Food Gastronomía Recipes Spain Spanish


The other day I shared some pictures of the kids’ birthdays, and the picture that gathered the most attention was the one with the croquetas. Some of you asked for the recipe, so I am going to try to share it. I say try because I tend to eyeball my cooking, and by now this is one of the recipes that I cook by memory. The original source for it is the classic book by Simone Ortega, 1080 recetas de cocina. Simone Ortega was a Spanish Julia Child of sorts, and many Spaniards my age got her book as a present when they moved out of their houses.

But by now, this recipe has 17 years of modifications. I warn you that the first few times I tried were a disaster, and we ended up eating broiled bechamel for dinner. But once I tweaked the recipe a bit, and I mastered them, they became one of the favorite meals in our house, and now that I have free and invested labor to put them together, they don’t even take that long to make.

A couple of things before you start: First, it is important to have a good non stick pan to make the bechamel. I use a ceramic one. Second, the secret to perfect croquetas is how you fry them. After trying a pan, a frier, etc, I discovered, thanks to my mother in law, that the best way is to use a small saucepan with enough oil to submerge the whole croquetas. That, and very hot oil, is what renders the crunchiest finish.

They pair well with salad or gazpacho, as they definitely need something fresh to balance their richness. I have also made them in bulk for parties, and they are always the first thing to disappear.

When I first started blogging at Chicago Now I intended to share recipes often. That never happened, but it is better late than never, so I am going to give it another shot. I won’t promise weekly posts. But I will try. And I hope you try them too.


Croquetas are one of the most recognizable Spanish foods. If you have ever been to a tapas bar, or ordered from one, it is likely that you have tried them. I have never met anyone who doesn't like these heavenly, tasty and warm little ovals. They are versatile, and way less difficult to make than they seem (at least when you have available free labor, aka, children).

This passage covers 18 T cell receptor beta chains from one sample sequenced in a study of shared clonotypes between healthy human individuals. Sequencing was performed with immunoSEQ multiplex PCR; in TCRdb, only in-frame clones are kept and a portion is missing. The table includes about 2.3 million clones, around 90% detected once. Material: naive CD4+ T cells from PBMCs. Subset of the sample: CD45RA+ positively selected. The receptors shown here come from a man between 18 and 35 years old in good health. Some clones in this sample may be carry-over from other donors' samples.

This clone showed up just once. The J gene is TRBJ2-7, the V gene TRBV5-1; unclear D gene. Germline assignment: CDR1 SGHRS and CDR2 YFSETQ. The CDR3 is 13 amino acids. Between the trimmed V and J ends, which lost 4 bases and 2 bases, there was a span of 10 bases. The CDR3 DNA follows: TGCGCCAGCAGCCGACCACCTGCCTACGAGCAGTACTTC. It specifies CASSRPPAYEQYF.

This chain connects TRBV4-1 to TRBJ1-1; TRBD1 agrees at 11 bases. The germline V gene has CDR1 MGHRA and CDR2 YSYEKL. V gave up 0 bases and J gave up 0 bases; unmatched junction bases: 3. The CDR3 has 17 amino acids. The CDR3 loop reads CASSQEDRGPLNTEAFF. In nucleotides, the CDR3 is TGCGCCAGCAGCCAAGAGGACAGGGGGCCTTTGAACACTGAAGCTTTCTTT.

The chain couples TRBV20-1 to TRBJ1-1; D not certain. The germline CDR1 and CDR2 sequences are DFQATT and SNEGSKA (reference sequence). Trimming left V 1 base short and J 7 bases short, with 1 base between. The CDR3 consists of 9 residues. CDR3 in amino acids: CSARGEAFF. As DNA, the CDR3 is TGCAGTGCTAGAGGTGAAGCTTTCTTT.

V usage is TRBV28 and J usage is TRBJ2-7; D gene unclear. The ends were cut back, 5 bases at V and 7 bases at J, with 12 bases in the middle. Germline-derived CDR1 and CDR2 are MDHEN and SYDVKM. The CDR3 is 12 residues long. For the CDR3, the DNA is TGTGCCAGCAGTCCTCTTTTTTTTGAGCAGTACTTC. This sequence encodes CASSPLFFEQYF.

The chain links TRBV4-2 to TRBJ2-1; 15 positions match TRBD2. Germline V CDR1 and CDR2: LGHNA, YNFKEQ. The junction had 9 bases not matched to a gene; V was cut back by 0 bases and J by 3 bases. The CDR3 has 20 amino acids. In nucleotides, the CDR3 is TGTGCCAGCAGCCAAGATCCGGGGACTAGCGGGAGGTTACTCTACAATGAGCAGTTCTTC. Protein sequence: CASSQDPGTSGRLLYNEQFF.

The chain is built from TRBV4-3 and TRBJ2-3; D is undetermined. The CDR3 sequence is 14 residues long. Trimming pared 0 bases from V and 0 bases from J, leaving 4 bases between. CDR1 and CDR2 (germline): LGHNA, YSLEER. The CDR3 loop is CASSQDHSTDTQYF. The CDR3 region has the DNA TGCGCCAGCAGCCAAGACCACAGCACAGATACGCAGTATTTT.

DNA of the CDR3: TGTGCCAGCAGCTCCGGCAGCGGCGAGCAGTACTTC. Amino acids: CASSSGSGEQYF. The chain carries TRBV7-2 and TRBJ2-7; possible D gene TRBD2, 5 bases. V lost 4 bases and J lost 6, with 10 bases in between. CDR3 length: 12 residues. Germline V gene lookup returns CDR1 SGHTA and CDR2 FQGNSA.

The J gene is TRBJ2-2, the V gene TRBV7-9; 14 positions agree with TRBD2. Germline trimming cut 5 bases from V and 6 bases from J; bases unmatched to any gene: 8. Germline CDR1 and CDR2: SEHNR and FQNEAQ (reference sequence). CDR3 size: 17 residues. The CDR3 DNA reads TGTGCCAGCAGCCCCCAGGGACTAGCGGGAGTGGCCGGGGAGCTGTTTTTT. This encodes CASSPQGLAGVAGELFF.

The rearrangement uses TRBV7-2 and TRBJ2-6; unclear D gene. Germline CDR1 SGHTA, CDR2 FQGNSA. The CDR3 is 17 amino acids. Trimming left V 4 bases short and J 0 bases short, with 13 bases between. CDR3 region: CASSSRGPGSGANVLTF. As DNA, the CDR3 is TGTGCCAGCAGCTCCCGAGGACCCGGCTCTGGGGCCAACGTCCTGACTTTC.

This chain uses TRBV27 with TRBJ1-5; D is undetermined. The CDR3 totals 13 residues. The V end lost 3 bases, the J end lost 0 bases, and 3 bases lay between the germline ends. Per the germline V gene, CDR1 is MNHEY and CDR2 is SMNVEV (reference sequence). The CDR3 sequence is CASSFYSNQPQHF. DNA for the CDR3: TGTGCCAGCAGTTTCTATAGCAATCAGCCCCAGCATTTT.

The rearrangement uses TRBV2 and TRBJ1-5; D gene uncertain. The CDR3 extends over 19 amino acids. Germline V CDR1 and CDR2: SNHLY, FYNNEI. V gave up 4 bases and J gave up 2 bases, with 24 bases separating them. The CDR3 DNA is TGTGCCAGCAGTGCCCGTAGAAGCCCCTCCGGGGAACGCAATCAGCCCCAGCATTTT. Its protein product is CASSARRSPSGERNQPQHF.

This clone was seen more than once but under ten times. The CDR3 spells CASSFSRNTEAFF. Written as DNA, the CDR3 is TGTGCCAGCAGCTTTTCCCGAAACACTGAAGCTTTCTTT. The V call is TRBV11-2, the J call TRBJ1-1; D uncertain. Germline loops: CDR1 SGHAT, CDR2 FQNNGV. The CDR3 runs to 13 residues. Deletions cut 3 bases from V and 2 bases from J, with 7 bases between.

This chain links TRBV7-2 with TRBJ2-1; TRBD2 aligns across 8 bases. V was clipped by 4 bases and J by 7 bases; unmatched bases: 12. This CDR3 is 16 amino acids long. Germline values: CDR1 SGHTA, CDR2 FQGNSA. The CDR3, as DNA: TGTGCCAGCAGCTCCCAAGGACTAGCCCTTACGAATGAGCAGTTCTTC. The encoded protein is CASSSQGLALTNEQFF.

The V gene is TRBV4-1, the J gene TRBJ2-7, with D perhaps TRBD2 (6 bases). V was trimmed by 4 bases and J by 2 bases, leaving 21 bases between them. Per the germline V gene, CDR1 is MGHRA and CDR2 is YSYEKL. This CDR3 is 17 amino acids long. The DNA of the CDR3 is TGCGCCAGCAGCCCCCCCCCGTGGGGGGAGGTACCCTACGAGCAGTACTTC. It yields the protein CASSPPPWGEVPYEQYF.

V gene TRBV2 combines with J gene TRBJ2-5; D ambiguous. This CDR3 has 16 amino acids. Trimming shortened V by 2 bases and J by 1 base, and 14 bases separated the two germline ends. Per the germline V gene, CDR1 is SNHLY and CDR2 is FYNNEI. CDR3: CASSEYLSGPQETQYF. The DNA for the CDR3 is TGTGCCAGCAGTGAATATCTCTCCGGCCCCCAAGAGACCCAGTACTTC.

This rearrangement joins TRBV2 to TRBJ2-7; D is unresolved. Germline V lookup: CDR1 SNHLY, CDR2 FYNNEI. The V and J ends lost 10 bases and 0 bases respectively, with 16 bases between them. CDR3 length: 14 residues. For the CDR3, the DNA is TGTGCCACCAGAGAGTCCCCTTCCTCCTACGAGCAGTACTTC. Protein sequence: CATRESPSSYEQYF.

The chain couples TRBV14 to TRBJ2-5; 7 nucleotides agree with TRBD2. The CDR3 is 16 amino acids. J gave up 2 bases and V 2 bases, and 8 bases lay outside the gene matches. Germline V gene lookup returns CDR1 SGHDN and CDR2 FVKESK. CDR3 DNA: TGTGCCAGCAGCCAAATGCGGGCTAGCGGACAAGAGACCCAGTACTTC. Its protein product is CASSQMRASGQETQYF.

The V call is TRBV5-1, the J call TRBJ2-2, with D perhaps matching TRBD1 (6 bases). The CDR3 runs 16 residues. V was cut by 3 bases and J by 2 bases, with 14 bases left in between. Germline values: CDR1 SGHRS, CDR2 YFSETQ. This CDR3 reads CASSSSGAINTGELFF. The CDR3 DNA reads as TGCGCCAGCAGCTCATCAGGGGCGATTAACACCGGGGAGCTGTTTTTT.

Prep Time2 hrs
Cook Time1 hr
Resting time1 d
Total Time1 d 3 hrs
Cuisine: Spanish
Keyword: Cocina española, Croquetas, Homemade, Kid friendly, Spanish
Servings: 8
Cost: 25


  • 2 tbsp olive oil
  • 2 tbsp butter
  • 1/4 gallon milk whole, room temperature
  • 8 tbsp flour
  • 3 eggs boiled
  • 6 oz boiled ham
  • 2 wedges cheese
  • 16 oz canola oil
  • 3 tbsp flour
  • 4 eggs beaten
  • 5 tbsp breadcrumbs
  • salt
  • pepper


  • Boil the three eggs.
  • In a pan, melt the butter in the two tablespoons of olive oil.
  • Once it is melted, add the 8 tablespoons of flour.
  • Stir with a wooden spoon until a roux forms. The flour will absorb the oil and butter, and it will darken in color.
  • When it has become compact and a bit crumbly, it is time to start adding the milk little by little, and stir. Add salt and pepper to your liking. I personally prefer white pepper for this, but black pepper will work too. Repeat as needed, until the bechamel becomes dough like. This is the step that becomes a bit tricky, because the most important thing about this process is the consistency of the bechamel we are making. It has to be consistent enough to form balls, but if you overdo it the croquetas will be too heavy.
  • Once you have the desired consistency, add the chopped ham, boiled eggs and cheese. You could replace these with pretty much anything. The ideal ones have jamón serrano, but that is scarce in the US right now. Some variations that I have tried are croquetas de roquefort and a vegetarian variation with mushrooms and spinach.
  • Mix well and pour into a 9 by 11 baking dish. Once it cools down, cover it and leave it in the fridge overnight, so it hardens a bit more and it is easier to work.
  • Now comes the fun part, where the kids can help. In our house we do chain work, and promotions are granted when earned. Build a breading station, with the bechamel, a plate with flour, another plate with the four beaten and salted eggs, and a last plate with breadcrumbs. Start forming little ovals with the bechamel, and then roll them in the flour, eggs and breadcrumbs.
  • It took me years, and a look at my mother in law's technique, to learn how to get perfectly crispy croquetas. The best results come when I fry them in a small saucepan, with plenty of very hot oil. I place a spider skimmer inside, and use it as my frying basket.
  • It takes about a couple of minutes for them to become golden and crispy. Once they do, take them out of the oil and place them in a plate over a couple of paper towels, to get rid of the excess oil.
  • Enjoy them!!!

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